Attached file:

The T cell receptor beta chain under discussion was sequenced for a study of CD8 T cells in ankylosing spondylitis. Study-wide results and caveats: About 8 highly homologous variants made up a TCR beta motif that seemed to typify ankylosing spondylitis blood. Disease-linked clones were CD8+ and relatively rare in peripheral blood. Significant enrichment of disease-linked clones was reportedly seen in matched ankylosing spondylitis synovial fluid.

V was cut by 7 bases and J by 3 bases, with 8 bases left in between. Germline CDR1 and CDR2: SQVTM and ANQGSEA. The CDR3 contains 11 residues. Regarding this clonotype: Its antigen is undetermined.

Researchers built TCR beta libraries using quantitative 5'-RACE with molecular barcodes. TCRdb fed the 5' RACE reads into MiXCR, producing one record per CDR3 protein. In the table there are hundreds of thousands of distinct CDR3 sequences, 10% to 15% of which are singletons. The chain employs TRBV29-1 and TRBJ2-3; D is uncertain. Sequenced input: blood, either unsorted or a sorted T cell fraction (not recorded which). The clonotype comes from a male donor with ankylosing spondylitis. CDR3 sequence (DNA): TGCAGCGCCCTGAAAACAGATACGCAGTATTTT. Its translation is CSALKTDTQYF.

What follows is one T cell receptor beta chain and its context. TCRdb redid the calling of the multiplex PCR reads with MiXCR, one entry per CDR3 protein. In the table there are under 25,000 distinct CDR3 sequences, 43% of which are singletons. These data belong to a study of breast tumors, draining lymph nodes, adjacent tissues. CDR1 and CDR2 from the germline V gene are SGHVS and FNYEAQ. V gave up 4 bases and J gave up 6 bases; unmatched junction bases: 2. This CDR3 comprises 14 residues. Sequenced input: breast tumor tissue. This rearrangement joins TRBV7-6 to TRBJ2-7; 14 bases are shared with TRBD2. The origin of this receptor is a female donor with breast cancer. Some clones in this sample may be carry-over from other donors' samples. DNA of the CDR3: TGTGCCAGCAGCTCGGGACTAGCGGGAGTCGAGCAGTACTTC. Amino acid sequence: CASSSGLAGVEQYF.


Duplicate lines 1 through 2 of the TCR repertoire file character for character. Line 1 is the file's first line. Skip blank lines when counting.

The T cell receptor beta chain under discussion was sequenced for a study of CD8 T cells in ankylosing spondylitis. Study-wide results and caveats: About 8 highly homologous variants made up a TCR beta motif that seemed to typify ankylosing spondylitis blood. Disease-linked clones were CD8+ and relatively rare in peripheral blood. Significant enrichment of disease-linked clones was reportedly seen in matched ankylosing spondylitis synovial fluid.

V was cut by 7 bases and J by 3 bases, with 8 bases left in between. Germline CDR1 and CDR2: SQVTM and ANQGSEA. The CDR3 contains 11 residues. Regarding this clonotype: Its antigen is undetermined.